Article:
Starting a Landscape Drawing I

I always think it’s a good idea to warm up before starting a prolonged study. Before beginning any drawing we want to ground ourselves in the moment – get ourselves here rather than remain in our heads about what’s already happened today. Warming up is also good for the connection between our eyes and our hands. Much the way a singer or athlete would play scales or drill with the ball to refresh their awareness of technique, its important for an artist to reconnect with self, and tools at the start of a drawing period.

In the exercise above I ask my students to pick three different textures of the landscape to draw without looking at their paper. We call this a Blind Contour Line Drawing. Looking closely and intensely at a set of leaves, or dead branches, move your eyes along the edge of the form. As you move your eyes move the pencil to record exactly what the eye sees. Move your pencil at the same pace that your eyes move. Make sure the pencil records in real time what the eye sees, as though the pencil is feeling the edge of the leaf or branch. Don’t look down at your paper to see how it’s going. Trust that you are drawing only what you see. Try to develop the conviction that the mark you make is the same edge that your eyes are seeing. Find a few different textures to record.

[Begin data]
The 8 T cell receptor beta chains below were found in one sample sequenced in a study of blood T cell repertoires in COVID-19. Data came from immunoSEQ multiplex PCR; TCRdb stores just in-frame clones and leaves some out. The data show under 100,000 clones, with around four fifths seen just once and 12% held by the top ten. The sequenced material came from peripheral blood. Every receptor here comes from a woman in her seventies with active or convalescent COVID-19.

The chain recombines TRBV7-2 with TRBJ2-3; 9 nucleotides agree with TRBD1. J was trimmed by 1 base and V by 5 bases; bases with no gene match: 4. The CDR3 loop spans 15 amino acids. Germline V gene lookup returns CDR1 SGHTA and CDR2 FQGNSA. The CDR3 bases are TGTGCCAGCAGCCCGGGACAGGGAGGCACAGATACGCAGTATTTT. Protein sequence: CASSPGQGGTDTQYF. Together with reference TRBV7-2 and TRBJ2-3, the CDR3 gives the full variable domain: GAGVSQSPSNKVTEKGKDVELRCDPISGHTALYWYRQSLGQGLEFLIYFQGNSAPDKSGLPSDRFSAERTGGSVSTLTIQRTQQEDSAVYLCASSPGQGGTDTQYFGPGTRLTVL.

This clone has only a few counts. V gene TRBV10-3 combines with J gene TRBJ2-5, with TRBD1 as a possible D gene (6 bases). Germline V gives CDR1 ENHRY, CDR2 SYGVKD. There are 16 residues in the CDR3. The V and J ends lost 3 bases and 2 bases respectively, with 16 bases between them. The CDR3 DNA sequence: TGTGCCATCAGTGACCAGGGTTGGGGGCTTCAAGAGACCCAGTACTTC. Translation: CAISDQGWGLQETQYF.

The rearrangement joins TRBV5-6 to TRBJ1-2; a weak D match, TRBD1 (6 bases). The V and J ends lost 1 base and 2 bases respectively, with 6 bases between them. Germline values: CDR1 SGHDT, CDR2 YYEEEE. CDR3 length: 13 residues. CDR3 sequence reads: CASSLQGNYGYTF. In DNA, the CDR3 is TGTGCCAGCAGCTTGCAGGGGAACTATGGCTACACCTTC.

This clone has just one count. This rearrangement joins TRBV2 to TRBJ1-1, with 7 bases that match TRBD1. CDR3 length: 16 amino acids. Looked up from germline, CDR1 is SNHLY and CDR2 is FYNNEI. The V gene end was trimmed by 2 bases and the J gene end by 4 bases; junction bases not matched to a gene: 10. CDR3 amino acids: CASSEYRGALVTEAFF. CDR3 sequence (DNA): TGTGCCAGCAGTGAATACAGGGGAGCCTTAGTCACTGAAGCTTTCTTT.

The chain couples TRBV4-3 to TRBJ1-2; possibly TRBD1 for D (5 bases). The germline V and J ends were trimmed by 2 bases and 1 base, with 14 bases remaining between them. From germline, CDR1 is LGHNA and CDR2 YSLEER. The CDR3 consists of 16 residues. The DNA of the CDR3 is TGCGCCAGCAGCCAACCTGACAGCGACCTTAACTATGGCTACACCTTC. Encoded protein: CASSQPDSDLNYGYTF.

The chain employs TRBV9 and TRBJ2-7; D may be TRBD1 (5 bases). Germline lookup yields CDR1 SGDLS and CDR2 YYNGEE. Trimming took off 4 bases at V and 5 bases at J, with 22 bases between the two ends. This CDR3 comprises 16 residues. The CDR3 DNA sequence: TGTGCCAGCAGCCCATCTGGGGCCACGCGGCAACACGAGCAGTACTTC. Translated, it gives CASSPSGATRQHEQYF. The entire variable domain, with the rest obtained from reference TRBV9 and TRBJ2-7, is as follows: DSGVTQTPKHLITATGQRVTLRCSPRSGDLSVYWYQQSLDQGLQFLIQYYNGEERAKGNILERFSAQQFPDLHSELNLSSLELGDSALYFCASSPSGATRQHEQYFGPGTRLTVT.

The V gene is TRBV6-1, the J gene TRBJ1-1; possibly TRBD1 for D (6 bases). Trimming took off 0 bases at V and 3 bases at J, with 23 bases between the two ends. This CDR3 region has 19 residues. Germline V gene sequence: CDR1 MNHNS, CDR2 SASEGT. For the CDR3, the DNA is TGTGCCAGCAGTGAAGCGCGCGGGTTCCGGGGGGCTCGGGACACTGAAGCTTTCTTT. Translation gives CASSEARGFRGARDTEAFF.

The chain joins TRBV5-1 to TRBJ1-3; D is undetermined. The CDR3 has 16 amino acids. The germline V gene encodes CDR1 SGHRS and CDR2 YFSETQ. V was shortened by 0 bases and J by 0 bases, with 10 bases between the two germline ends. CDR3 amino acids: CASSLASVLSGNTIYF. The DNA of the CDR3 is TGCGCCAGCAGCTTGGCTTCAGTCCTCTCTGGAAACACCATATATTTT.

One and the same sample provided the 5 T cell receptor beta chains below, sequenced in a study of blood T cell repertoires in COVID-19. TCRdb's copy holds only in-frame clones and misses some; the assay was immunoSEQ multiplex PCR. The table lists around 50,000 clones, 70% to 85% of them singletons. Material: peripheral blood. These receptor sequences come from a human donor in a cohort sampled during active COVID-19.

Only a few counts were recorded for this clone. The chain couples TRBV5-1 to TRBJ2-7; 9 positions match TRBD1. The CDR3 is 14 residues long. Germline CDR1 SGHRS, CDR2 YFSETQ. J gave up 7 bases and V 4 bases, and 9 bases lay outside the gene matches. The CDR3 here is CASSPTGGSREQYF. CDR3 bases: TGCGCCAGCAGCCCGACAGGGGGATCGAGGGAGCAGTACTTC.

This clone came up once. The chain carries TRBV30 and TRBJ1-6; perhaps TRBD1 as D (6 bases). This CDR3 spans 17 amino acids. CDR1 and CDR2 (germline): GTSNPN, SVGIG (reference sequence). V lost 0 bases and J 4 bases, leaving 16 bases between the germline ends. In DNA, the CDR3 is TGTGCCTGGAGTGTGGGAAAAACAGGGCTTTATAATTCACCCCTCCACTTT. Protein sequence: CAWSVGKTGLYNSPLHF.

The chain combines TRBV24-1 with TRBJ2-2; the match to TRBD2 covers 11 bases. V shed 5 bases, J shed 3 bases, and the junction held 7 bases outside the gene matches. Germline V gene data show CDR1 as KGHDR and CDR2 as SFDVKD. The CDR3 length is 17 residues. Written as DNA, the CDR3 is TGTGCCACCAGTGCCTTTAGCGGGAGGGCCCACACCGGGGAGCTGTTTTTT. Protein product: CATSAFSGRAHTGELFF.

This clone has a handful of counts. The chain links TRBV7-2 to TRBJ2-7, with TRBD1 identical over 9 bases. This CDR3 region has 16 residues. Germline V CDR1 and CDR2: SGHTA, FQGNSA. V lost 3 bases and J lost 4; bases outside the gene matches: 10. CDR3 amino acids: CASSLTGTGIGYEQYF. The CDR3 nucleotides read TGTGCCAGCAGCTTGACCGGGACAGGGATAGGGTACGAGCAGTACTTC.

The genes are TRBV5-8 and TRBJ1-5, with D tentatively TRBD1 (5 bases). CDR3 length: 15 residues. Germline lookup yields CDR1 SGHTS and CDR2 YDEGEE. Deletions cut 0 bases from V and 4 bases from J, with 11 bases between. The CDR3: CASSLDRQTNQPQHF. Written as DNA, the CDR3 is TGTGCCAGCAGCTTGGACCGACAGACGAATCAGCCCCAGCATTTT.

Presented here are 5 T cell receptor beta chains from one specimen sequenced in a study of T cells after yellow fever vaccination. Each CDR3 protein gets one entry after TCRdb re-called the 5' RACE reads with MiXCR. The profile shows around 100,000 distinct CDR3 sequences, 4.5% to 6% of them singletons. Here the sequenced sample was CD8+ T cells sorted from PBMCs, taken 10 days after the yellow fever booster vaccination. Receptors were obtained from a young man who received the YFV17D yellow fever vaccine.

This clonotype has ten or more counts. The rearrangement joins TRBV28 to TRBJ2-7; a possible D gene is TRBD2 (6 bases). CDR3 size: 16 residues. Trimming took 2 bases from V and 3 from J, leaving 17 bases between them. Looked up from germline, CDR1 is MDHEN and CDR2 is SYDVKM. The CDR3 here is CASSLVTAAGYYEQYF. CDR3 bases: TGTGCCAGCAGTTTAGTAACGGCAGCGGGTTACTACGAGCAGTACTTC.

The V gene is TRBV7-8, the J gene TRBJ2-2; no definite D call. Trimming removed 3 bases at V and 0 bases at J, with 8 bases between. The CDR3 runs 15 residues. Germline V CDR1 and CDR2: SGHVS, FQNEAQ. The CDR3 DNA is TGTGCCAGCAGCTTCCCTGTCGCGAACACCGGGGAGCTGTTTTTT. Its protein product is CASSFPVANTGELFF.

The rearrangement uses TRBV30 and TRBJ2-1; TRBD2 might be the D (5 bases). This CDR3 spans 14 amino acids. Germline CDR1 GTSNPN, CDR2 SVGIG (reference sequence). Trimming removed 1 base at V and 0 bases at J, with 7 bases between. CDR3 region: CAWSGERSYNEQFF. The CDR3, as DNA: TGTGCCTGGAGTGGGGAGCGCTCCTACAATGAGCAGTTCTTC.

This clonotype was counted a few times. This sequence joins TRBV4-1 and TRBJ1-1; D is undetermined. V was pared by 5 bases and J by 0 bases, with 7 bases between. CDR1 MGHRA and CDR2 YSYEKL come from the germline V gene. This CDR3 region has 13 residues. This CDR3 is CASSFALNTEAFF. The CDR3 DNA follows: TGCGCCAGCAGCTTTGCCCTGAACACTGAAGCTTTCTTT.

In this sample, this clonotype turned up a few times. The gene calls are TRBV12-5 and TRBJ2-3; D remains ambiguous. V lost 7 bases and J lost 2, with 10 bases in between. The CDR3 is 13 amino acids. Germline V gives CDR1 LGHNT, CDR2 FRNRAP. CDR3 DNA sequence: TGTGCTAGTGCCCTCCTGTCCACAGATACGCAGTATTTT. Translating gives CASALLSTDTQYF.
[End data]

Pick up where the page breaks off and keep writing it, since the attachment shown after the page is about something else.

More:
This is also a great way to get around those uncomfortable moments in a drawing when you’re faced with a tree full of leaves. I never want to draw all of the leaves that I see. That feels like a huge job and one that will spoil my enthusiasm for a drawing. But I want to draw some of the leaves and I want them to look real. If I can get the true essence of some of the leaves, or branches, then I remain happy in my drawing and I still get an authentic mark.

Melissa Weiss